Happy Halloween! Or Happy Reformation Day. Or Happy All Hallow’s Eve. Or maybe I should just wish you all a Happy(-ish) Monday. For many Christians, October 31 seems marked with uncertainty. Yes, we all enjoy seeing (and buying, but this isn’t the place for personal confessions) the gigantic bags of candy in the grocery store.Continue reading “Redeeming Halloween”
If you read two articles this week, look at A Random Musing on an Inapplicable Moment in History by Chris T. Casberg and Rod Dreher’s summary and commentary on Russell Moore’s First Things Erasmus Lecture, The Religious Right: A Eulogy. For those of you with additional reading time this late-October weekend, check out the followingContinue reading “Recommended Reading: October 29”
While Christians often think about the death (and resurrection!) of Jesus, many Christians (especially Protestants) rarely consider how the earliest followers of Jesus lived out their last moments on earth. In part, this is because–unlike with Jesus–we have relatively few historically credible accounts of the death of the earliest leaders of the Jesus Movement. WhatContinue reading “What Happened to the Apostles?”
Historian J.W.C. Wand argues that the orthodox belief of the early church included the deity of the Holy Spirit, as it was essentially argued along with the deity of Christ in the Christological debates and was held as popular belief among Christians. Yet as Rebecca Lyman argues that one cannot merely accept popular opinion asContinue reading “The Trinity in the Early Church (Part II)”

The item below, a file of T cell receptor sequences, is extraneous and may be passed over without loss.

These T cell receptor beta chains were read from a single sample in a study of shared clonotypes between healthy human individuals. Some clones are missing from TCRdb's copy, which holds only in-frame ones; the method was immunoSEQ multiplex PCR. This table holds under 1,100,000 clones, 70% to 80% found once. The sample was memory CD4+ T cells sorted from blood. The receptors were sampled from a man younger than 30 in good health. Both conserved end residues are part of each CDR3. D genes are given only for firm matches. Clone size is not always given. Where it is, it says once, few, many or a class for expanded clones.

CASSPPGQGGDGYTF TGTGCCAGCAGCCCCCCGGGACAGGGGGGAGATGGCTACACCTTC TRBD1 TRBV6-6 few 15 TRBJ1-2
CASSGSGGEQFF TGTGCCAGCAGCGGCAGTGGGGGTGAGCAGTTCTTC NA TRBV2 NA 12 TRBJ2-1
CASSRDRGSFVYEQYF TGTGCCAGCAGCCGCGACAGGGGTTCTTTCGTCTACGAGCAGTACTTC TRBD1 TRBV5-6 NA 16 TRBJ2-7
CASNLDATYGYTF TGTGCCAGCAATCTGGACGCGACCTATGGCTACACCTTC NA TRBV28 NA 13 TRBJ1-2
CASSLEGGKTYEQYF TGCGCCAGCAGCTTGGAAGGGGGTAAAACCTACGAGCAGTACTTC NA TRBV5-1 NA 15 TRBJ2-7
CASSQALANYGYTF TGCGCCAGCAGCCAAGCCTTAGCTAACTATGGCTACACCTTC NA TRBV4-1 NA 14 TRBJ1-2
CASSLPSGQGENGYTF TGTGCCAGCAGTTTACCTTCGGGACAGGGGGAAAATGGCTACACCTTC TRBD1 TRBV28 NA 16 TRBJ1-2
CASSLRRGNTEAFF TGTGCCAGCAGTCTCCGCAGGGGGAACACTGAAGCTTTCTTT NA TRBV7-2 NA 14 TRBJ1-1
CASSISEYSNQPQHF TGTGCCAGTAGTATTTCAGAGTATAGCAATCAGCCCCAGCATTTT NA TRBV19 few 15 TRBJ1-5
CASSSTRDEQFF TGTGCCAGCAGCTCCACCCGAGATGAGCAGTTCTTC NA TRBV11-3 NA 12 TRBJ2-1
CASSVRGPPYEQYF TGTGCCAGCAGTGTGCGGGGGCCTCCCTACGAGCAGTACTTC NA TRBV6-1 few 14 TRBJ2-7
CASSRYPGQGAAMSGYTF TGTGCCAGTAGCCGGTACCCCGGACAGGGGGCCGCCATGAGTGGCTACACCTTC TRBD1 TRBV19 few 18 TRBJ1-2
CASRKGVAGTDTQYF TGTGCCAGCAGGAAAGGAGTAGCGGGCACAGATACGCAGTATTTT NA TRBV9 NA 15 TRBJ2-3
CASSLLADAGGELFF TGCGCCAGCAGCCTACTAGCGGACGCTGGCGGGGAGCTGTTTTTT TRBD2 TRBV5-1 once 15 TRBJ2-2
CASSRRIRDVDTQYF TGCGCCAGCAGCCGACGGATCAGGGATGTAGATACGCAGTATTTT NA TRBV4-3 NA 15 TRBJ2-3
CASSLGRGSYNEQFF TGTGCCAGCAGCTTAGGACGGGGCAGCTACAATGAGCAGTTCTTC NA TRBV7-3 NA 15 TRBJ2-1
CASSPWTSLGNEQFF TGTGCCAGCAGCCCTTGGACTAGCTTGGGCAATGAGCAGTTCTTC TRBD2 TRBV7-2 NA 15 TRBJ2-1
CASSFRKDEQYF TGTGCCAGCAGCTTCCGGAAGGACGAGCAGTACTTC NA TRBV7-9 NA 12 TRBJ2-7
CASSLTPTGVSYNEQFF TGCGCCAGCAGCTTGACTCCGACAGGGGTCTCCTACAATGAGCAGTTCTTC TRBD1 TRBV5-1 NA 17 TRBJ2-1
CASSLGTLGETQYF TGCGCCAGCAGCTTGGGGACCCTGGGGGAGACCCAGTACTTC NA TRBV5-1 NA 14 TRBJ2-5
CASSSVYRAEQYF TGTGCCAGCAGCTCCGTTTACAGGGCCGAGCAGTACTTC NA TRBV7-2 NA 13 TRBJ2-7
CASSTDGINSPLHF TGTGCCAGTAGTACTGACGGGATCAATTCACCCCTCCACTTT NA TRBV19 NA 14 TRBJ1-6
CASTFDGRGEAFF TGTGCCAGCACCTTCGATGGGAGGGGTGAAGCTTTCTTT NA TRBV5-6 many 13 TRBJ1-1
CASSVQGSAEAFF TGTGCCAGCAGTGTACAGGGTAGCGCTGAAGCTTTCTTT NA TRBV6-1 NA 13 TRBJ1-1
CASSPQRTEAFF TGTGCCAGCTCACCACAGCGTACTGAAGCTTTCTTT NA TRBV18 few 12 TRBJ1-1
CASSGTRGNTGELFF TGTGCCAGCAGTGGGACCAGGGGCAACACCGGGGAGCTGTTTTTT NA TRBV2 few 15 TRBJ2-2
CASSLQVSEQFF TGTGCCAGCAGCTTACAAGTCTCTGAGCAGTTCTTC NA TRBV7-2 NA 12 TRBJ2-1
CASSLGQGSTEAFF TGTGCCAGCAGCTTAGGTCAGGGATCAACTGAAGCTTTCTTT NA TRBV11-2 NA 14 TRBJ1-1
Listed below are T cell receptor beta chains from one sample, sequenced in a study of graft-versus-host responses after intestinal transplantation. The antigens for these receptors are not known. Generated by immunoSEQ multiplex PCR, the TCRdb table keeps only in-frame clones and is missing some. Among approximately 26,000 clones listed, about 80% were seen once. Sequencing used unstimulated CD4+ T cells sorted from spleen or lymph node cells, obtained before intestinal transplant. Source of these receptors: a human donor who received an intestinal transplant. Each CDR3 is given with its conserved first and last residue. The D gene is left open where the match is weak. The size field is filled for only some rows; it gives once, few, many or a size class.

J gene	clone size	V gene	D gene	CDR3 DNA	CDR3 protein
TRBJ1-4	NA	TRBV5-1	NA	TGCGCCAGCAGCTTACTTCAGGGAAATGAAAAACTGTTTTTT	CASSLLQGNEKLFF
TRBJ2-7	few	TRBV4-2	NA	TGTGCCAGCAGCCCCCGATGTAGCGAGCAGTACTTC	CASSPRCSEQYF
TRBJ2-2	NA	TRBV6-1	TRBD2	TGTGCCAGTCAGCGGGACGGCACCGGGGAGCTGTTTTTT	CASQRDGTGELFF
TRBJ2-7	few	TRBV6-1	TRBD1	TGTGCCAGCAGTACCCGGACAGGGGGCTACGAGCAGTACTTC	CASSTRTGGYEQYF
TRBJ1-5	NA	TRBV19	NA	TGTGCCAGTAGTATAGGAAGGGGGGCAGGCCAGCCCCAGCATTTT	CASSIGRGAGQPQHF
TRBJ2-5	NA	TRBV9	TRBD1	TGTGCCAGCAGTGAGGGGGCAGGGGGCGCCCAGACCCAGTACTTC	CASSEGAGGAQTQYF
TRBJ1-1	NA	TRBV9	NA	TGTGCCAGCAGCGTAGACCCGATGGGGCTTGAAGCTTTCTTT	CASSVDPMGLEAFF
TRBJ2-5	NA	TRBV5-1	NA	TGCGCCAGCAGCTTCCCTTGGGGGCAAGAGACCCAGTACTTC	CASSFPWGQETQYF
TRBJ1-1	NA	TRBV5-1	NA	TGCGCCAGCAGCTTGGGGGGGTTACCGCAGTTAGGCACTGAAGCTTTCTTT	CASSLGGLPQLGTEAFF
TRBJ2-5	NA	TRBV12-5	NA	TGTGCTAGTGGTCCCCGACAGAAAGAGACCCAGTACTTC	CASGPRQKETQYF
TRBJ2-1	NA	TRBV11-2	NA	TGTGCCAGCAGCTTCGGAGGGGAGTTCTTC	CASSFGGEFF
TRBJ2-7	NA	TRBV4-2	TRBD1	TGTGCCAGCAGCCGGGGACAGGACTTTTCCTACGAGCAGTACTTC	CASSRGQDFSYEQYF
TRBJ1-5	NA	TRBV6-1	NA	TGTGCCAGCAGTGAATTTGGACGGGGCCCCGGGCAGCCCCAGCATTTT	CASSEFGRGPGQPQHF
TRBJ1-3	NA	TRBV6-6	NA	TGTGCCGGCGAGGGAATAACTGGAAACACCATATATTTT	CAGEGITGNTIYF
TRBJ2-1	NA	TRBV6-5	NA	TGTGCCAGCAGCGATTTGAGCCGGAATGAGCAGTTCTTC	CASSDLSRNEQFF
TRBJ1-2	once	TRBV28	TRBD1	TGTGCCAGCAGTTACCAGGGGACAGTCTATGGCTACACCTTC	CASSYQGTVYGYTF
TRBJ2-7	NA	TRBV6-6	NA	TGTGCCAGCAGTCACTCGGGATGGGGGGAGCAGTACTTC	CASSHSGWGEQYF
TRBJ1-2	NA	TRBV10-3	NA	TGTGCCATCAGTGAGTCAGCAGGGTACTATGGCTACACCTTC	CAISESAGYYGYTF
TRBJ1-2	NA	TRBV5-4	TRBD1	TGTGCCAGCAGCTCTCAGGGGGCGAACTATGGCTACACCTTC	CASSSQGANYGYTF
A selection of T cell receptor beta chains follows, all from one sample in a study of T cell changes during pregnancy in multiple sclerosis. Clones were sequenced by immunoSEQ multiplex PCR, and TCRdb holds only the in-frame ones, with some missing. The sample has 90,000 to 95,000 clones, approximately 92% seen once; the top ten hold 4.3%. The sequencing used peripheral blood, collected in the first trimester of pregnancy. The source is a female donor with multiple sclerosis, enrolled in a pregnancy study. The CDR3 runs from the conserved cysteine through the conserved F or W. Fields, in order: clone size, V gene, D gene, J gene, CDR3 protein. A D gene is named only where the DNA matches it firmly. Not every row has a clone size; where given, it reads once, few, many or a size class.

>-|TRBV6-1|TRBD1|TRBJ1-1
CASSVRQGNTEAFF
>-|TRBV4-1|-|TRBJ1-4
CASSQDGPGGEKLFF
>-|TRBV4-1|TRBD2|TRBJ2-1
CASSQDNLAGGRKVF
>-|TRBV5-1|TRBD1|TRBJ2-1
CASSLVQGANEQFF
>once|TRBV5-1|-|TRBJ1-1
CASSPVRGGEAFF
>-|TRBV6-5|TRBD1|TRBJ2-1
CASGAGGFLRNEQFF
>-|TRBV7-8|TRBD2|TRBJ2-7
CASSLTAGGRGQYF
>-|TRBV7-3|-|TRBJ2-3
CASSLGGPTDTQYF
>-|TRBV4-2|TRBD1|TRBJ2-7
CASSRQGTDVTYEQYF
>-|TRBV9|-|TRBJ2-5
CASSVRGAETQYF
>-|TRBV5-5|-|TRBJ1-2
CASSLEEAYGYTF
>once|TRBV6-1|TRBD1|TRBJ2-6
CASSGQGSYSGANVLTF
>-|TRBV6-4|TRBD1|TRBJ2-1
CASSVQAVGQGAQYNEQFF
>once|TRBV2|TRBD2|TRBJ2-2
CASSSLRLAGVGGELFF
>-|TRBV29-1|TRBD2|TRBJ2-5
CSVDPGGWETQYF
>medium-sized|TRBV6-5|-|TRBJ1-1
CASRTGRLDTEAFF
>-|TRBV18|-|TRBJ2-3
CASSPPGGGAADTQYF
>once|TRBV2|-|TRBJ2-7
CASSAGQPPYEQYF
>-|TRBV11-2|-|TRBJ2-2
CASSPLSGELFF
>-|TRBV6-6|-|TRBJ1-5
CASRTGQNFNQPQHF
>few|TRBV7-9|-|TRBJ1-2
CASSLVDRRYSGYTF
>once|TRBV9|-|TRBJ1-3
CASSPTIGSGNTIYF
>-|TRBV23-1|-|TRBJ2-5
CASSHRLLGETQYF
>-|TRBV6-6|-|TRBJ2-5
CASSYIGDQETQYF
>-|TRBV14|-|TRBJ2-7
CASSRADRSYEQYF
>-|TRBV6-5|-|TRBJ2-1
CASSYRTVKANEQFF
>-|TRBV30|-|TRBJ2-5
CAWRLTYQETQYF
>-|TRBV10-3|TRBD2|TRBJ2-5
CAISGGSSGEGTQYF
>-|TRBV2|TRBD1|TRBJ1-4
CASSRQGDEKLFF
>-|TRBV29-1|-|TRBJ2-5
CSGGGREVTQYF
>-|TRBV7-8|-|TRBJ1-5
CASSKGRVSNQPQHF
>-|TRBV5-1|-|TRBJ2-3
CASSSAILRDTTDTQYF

The doctrine of the Trinity–espoused by the Cappadocian Fathers as “God is one object in Himself and three objects to Himself”–is commonly understood to be one of the more difficult concepts to grasp in Christian theology. Much of Early Church history revolved around debates concerning the Person of Jesus Christ and His relationship to theContinue reading “The Trinity in the Early Church (Part I)”
If you read one article this week, look at The Greatest Heresy of Our Time Isn’t What You Think by Jonathan Mitchican For those of you with additional reading time this fine Fall weekend, check out the selections below, gathered from around the blogging world. Happy reading!
Between the Council of Nicaea (325 AD) and the Council of Chalcedon (451 AD), many controversies erupted from the Alexandrian and Antiochene positions on the person of Christ. The Council of Constantinople (381 AD) condemned the belief of Apollinarius that Christ only had one will, that of the divine. While the Church believed that ChristContinue reading “God Made Man (Part II)”
In this podcast, the Church Debate series continues with a discussion of whether or not Christians should engage philosophy. The perspectives of Tertullian and Justin Martyr serve as the basis for our conversation.
C. S. Lewis once said that if the incarnation happened, “it was the central event in the history of the earth.” What is the incarnation? And why has it been such an important area of theological consideration since the earliest days of Christianity? The term ‘incarnation’ may be defined as “a person who embodies inContinue reading “God Made Man (Part I)”